Molnar starts from a new conception. Suggesting that the wise men from the east are men with knowledge of stars and planets and astronomy and astrology was not separated in ancient times, he puts himself in the world of ancient astrologers and asks what could have been the belief of the ancient astrologists. One of his main sources is the Tetrabyblos of Ptolemaios. In this work the ram (Lat. aries) was called the sign of "Judaea, Idumea, Samaria, Palaestina and Coele Syria", exact the countries ruled by King Herodes. So this coin may be edited to commemorate the take-over of Judaea by the Romans in Antiochia in AD 6. In any case not the Pisces (fishes) were the sign of Judaea, as it is claimed often today, possibly because the fish (Greek ichthys) was an important symbol of the early Christians. Others suggest the lion as the sign of Judaea probably because they think of the 'Lion of Juda'. Others suggest Virgo possibly because of the Virgin Mary. But actually it was Aries, the ram, where the ancient astrologers were looking in searching for news for Judaea.

    The star on the rev. of the coins not only is a sign of divinity but a symbol for Jupiter/Zeus too, who is depicted on the obv. So the rev. means "Jupiter in the sign of Aries". Naturally the coin itself has no direct relation to the birth of Jesus. But it was the starting point Molnar used to get new conclusions for the Star of Bethlehem

    "On April 17, 6 BC two years before King Herod died Jupiter emerged in the east as a morning star in the sign of the Jews, Aries the Ram. The account in Matthew refers twice to the Star being in the east with good reasons. When the royal star of Zeus, the planet Jupiter, was in the east this was the most powerful time to confer kingships. Furthermore, the Sun was in Aries where it is exalted. And the Moon was in very close conjunction with Jupiter in Aries. Modern calculations suggest that this was close enough to be an occultation (eclipse). But the Sun’s glare would have hidden that event. Saturn was also present which meant that the three rulers of Aries’ trine (Sun, Jupiter, and Saturn) were present in Aries. Saturn and Jupiter were said to be attendants on the rising Sun, another regal aspect for astrologers. By modern expectations this is trivial, but for ancient stargazers this configuration was truly awesome." (Molnar)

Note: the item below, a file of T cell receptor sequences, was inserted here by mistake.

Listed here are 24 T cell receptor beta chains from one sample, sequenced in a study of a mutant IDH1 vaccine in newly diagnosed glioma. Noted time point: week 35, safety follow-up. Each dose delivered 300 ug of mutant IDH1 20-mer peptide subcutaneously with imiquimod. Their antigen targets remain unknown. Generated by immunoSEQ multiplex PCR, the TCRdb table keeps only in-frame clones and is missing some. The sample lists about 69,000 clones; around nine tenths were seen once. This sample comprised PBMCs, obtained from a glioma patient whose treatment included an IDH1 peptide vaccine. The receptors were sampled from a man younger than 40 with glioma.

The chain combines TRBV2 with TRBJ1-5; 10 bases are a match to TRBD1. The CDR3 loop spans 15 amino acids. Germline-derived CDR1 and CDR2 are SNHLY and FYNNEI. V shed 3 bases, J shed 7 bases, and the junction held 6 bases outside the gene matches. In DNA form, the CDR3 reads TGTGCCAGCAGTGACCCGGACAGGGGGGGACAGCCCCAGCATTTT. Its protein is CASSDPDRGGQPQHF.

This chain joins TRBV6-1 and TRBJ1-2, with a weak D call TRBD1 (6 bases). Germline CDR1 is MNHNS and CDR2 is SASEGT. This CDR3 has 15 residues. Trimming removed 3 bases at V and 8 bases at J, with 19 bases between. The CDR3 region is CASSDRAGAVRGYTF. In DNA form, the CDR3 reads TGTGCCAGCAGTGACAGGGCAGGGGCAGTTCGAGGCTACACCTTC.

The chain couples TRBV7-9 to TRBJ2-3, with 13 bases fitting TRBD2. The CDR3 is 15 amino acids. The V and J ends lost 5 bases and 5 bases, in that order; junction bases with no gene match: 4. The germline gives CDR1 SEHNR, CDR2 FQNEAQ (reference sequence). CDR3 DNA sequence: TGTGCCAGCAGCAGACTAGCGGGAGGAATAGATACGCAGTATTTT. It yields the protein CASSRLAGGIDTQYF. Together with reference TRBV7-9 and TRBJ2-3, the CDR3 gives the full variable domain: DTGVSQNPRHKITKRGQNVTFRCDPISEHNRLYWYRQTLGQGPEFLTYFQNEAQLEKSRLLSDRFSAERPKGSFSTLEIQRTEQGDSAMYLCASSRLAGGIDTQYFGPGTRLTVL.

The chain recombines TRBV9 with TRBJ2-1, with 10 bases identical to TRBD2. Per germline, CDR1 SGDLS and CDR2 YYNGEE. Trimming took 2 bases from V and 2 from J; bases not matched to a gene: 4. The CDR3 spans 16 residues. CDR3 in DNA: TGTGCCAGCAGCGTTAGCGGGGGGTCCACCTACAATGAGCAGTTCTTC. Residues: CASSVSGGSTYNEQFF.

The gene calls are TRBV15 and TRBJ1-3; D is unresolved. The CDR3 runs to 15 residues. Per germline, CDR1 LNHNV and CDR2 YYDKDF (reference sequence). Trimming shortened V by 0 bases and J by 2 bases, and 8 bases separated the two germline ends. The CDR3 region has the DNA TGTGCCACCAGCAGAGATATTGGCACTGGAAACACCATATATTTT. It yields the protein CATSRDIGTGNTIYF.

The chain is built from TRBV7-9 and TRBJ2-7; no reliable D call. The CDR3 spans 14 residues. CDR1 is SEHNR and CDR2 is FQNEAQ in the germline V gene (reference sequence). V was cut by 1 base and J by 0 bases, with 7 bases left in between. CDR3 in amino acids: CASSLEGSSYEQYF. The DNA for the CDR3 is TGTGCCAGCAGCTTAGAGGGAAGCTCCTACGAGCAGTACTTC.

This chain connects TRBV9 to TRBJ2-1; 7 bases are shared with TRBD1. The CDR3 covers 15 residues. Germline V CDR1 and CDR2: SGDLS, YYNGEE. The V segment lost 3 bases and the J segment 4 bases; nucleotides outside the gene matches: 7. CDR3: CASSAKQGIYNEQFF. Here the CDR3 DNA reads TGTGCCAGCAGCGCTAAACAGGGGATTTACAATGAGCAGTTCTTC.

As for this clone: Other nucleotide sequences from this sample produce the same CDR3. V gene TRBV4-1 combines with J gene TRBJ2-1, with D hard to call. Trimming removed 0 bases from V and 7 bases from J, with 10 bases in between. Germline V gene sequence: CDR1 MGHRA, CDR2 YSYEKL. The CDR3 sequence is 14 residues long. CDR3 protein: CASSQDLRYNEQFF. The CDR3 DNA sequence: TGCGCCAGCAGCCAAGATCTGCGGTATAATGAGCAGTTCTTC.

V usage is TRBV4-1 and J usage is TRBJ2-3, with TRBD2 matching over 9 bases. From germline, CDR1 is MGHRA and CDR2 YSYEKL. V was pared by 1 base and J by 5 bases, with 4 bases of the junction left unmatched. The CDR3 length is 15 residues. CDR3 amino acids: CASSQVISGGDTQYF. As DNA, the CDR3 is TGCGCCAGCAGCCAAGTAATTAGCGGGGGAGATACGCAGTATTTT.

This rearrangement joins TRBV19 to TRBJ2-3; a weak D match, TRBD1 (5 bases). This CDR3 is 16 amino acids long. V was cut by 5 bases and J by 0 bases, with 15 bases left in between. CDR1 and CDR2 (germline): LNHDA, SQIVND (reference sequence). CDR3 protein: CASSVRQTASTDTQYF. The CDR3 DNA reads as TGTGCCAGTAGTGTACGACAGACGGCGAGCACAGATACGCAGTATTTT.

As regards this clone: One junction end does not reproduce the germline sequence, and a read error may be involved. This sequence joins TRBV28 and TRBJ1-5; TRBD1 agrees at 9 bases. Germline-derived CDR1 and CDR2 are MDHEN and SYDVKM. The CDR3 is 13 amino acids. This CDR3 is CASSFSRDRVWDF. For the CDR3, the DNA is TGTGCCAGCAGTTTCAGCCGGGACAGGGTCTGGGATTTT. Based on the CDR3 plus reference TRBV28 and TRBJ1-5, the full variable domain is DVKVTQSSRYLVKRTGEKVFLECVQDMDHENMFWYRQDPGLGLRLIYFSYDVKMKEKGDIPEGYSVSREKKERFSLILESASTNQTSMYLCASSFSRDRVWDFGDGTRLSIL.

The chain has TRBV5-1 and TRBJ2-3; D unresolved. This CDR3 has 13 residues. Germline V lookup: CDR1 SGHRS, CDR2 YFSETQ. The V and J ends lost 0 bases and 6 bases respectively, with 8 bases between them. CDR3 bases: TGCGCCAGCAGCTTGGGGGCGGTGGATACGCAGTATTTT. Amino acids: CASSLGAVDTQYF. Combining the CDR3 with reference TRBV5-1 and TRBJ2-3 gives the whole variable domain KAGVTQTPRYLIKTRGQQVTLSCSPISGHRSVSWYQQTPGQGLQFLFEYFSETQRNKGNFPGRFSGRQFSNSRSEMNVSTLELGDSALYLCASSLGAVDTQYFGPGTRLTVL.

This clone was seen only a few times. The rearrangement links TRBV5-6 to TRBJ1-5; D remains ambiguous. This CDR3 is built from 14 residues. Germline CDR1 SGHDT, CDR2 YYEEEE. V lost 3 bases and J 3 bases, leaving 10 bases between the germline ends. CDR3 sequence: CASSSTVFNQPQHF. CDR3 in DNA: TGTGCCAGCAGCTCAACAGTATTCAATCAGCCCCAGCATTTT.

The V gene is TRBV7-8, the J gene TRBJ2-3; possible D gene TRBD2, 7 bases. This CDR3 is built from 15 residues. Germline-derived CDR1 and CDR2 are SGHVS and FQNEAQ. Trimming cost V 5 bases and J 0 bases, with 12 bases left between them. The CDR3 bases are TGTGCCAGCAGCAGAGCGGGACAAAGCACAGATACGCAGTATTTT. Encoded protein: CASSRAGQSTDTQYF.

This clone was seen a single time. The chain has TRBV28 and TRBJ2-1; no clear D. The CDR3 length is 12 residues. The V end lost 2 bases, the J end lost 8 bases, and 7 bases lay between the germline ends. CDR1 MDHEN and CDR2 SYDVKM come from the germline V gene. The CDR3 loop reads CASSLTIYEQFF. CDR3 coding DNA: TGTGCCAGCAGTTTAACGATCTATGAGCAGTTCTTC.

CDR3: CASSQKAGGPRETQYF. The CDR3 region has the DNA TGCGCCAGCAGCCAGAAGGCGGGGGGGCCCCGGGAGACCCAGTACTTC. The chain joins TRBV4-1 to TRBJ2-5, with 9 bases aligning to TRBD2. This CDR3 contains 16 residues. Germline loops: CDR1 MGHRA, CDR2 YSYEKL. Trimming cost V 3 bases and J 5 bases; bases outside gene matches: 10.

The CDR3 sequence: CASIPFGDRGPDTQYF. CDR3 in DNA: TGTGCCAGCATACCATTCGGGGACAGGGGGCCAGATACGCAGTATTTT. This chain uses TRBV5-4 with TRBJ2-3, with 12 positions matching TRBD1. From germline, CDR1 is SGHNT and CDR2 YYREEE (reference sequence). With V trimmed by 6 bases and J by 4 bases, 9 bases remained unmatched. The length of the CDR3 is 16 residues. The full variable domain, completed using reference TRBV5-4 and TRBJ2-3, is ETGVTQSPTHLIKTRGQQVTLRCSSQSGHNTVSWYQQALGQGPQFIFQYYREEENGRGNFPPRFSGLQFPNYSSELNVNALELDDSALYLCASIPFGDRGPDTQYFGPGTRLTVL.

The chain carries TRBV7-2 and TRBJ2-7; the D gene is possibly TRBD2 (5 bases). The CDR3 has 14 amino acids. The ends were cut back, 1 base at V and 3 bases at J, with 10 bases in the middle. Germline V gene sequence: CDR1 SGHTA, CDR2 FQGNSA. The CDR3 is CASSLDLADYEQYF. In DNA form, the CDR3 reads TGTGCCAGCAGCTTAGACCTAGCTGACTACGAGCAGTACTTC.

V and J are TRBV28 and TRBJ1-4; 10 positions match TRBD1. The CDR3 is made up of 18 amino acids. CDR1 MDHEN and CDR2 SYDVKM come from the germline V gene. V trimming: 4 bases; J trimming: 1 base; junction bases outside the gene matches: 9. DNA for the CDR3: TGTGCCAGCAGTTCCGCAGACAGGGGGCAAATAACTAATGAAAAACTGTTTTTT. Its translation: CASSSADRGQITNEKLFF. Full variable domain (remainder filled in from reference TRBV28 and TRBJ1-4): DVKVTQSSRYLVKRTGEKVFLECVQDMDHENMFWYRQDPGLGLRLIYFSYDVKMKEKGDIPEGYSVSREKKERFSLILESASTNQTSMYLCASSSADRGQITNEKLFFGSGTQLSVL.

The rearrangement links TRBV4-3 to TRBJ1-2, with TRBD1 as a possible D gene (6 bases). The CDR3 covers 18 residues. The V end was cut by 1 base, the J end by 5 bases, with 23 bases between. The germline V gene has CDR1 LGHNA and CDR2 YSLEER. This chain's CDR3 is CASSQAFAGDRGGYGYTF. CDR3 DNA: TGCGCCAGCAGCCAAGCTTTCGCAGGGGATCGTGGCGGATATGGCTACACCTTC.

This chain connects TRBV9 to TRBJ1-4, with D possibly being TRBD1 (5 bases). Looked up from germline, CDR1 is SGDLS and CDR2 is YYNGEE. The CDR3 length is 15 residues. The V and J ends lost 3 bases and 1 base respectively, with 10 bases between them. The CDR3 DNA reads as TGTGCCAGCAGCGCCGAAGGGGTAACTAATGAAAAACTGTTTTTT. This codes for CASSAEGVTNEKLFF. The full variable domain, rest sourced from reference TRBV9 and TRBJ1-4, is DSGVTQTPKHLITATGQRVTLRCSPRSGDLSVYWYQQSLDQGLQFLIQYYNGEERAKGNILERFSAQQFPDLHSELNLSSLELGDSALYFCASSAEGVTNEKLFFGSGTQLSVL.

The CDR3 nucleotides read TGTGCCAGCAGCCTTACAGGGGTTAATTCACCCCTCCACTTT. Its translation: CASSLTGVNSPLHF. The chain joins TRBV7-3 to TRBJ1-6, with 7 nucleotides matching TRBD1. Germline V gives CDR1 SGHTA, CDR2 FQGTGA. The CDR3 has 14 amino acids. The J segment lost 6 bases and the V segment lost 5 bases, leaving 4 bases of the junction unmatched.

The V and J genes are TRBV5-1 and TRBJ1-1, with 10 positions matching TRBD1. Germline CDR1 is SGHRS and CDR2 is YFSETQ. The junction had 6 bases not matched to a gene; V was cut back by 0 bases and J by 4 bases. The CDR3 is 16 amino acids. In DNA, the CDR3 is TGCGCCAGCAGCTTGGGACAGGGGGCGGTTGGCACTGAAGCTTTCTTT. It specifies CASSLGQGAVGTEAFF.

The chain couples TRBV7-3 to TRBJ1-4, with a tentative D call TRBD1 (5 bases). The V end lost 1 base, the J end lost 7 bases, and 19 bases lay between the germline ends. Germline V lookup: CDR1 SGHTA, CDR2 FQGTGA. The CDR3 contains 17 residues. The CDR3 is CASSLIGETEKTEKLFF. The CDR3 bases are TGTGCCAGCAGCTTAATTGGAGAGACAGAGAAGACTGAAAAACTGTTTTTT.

Firmicus Maternus, an astrologer in the time of Constantine I, describes AD 334 in his Mathesis this constellation as condition for a divine and immortal nature. Because at this time he converted to Christianity he probably means Christus.

    "The lunar occulation of Jupiter on April 17, 6 BC was just one of several astrological conditions pointing to a king's birth. The greatness of a ruler or king was said to depend on the number of regal astrological effects at the time of birth. This distinguished, say, a low level governor from an emperor. Knowing that lunar conjunctions (close approaches) with Jupiter were one condition for a king's birth, I looked for the closest conjunctions, namely occultations in the time frame biblical scholars claim as likely for the birth of Jesus. I quickly focused on the occultation of April 17, 6 BC after realizing that Jupiter was also "in the east" in Aries. "In the east" is mentioned twice by Matthew because astrologers such as the Magi said this was the most important time for Jupiter to produce future kings. Moreover, the Moon's incredible nearness to Jupiter amplified that power. Keep in mind that astrologers of Roman times were making crude calculations of planetary positions to create horoscopes, but they could not predict eclipses or occultations as we now can. However, they could estimate when these were likely. But keep in mind that the occultation was the key to finding this incredible day which has many important conditions pointing to the birth of not just a king, but a great king in Judea." (Molnar)